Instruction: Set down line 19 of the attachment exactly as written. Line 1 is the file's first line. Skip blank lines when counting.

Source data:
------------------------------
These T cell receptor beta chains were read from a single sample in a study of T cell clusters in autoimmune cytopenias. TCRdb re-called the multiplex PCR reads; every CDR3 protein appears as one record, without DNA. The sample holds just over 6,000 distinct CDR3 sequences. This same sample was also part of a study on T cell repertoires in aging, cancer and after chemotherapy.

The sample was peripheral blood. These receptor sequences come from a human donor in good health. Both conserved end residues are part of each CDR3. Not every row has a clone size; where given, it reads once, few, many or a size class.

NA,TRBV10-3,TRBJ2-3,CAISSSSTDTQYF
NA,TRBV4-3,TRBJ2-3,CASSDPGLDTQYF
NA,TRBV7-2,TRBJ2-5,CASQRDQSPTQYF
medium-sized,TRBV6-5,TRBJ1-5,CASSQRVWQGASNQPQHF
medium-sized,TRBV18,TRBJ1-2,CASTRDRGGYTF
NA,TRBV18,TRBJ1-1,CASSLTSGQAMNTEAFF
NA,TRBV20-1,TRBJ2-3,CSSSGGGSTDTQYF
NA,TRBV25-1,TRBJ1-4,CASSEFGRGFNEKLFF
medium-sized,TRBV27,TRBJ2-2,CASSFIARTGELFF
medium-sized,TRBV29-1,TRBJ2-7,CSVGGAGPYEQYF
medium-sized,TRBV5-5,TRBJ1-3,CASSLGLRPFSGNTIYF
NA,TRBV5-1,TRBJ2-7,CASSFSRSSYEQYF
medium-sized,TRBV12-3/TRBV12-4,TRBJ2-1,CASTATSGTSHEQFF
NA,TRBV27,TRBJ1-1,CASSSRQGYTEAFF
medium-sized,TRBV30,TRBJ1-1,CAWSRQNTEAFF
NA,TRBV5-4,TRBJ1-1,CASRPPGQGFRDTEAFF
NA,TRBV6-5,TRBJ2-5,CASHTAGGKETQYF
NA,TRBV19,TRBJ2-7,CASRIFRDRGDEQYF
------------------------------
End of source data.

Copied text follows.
NA,TRBV6-5,TRBJ2-5,CASHTAGGKETQYF